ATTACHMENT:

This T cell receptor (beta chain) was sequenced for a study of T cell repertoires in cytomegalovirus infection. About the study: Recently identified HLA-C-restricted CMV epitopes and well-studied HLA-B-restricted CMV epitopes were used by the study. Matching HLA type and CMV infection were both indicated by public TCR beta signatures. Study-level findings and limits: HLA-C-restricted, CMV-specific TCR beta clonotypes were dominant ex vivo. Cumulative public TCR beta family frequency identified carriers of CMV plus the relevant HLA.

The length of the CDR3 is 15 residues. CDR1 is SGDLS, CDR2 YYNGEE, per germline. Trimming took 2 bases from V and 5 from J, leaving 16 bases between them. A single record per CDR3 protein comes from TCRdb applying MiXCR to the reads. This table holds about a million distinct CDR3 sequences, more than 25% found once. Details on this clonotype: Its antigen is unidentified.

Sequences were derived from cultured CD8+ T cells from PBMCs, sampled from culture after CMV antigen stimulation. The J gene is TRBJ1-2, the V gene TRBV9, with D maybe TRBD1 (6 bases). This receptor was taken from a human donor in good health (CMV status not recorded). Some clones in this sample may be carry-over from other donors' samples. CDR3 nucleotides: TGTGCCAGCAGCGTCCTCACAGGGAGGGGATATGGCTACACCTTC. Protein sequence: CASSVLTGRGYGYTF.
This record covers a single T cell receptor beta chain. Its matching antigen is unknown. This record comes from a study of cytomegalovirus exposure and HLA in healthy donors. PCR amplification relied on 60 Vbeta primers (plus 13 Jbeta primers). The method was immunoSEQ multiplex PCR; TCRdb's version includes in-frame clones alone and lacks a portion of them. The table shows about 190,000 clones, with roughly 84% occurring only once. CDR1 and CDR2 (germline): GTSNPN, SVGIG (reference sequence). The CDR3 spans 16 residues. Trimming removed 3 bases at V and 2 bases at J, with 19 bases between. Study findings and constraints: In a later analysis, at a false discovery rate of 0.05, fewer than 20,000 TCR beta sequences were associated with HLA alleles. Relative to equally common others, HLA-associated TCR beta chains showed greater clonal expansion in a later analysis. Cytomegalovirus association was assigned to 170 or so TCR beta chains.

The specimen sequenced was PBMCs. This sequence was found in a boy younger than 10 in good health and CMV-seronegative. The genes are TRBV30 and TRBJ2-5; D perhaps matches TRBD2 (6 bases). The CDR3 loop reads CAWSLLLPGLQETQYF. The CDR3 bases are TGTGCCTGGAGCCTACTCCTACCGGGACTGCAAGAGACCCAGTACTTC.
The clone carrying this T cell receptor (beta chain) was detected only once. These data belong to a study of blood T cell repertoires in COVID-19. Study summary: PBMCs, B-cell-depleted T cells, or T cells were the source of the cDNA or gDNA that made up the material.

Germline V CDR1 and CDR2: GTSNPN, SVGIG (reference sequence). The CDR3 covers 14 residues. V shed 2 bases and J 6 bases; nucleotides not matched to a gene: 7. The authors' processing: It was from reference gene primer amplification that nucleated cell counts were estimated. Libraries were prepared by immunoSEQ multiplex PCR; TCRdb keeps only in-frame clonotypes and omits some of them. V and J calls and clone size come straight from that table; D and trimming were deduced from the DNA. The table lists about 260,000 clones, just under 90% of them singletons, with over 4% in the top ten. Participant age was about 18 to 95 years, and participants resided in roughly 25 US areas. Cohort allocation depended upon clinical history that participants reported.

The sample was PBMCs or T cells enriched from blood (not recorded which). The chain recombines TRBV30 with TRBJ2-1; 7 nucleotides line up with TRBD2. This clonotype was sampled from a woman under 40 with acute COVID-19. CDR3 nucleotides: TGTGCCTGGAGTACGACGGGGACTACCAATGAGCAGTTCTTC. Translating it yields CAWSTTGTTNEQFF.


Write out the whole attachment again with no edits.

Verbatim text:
This T cell receptor (beta chain) was sequenced for a study of T cell repertoires in cytomegalovirus infection. About the study: Recently identified HLA-C-restricted CMV epitopes and well-studied HLA-B-restricted CMV epitopes were used by the study. Matching HLA type and CMV infection were both indicated by public TCR beta signatures. Study-level findings and limits: HLA-C-restricted, CMV-specific TCR beta clonotypes were dominant ex vivo. Cumulative public TCR beta family frequency identified carriers of CMV plus the relevant HLA.

The length of the CDR3 is 15 residues. CDR1 is SGDLS, CDR2 YYNGEE, per germline. Trimming took 2 bases from V and 5 from J, leaving 16 bases between them. A single record per CDR3 protein comes from TCRdb applying MiXCR to the reads. This table holds about a million distinct CDR3 sequences, more than 25% found once. Details on this clonotype: Its antigen is unidentified.

Sequences were derived from cultured CD8+ T cells from PBMCs, sampled from culture after CMV antigen stimulation. The J gene is TRBJ1-2, the V gene TRBV9, with D maybe TRBD1 (6 bases). This receptor was taken from a human donor in good health (CMV status not recorded). Some clones in this sample may be carry-over from other donors' samples. CDR3 nucleotides: TGTGCCAGCAGCGTCCTCACAGGGAGGGGATATGGCTACACCTTC. Protein sequence: CASSVLTGRGYGYTF.
This record covers a single T cell receptor beta chain. Its matching antigen is unknown. This record comes from a study of cytomegalovirus exposure and HLA in healthy donors. PCR amplification relied on 60 Vbeta primers (plus 13 Jbeta primers). The method was immunoSEQ multiplex PCR; TCRdb's version includes in-frame clones alone and lacks a portion of them. The table shows about 190,000 clones, with roughly 84% occurring only once. CDR1 and CDR2 (germline): GTSNPN, SVGIG (reference sequence). The CDR3 spans 16 residues. Trimming removed 3 bases at V and 2 bases at J, with 19 bases between. Study findings and constraints: In a later analysis, at a false discovery rate of 0.05, fewer than 20,000 TCR beta sequences were associated with HLA alleles. Relative to equally common others, HLA-associated TCR beta chains showed greater clonal expansion in a later analysis. Cytomegalovirus association was assigned to 170 or so TCR beta chains.

The specimen sequenced was PBMCs. This sequence was found in a boy younger than 10 in good health and CMV-seronegative. The genes are TRBV30 and TRBJ2-5; D perhaps matches TRBD2 (6 bases). The CDR3 loop reads CAWSLLLPGLQETQYF. The CDR3 bases are TGTGCCTGGAGCCTACTCCTACCGGGACTGCAAGAGACCCAGTACTTC.
The clone carrying this T cell receptor (beta chain) was detected only once. These data belong to a study of blood T cell repertoires in COVID-19. Study summary: PBMCs, B-cell-depleted T cells, or T cells were the source of the cDNA or gDNA that made up the material.

Germline V CDR1 and CDR2: GTSNPN, SVGIG (reference sequence). The CDR3 covers 14 residues. V shed 2 bases and J 6 bases; nucleotides not matched to a gene: 7. The authors' processing: It was from reference gene primer amplification that nucleated cell counts were estimated. Libraries were prepared by immunoSEQ multiplex PCR; TCRdb keeps only in-frame clonotypes and omits some of them. V and J calls and clone size come straight from that table; D and trimming were deduced from the DNA. The table lists about 260,000 clones, just under 90% of them singletons, with over 4% in the top ten. Participant age was about 18 to 95 years, and participants resided in roughly 25 US areas. Cohort allocation depended upon clinical history that participants reported.

The sample was PBMCs or T cells enriched from blood (not recorded which). The chain recombines TRBV30 with TRBJ2-1; 7 nucleotides line up with TRBD2. This clonotype was sampled from a woman under 40 with acute COVID-19. CDR3 nucleotides: TGTGCCTGGAGTACGACGGGGACTACCAATGAGCAGTTCTTC. Translating it yields CAWSTTGTTNEQFF.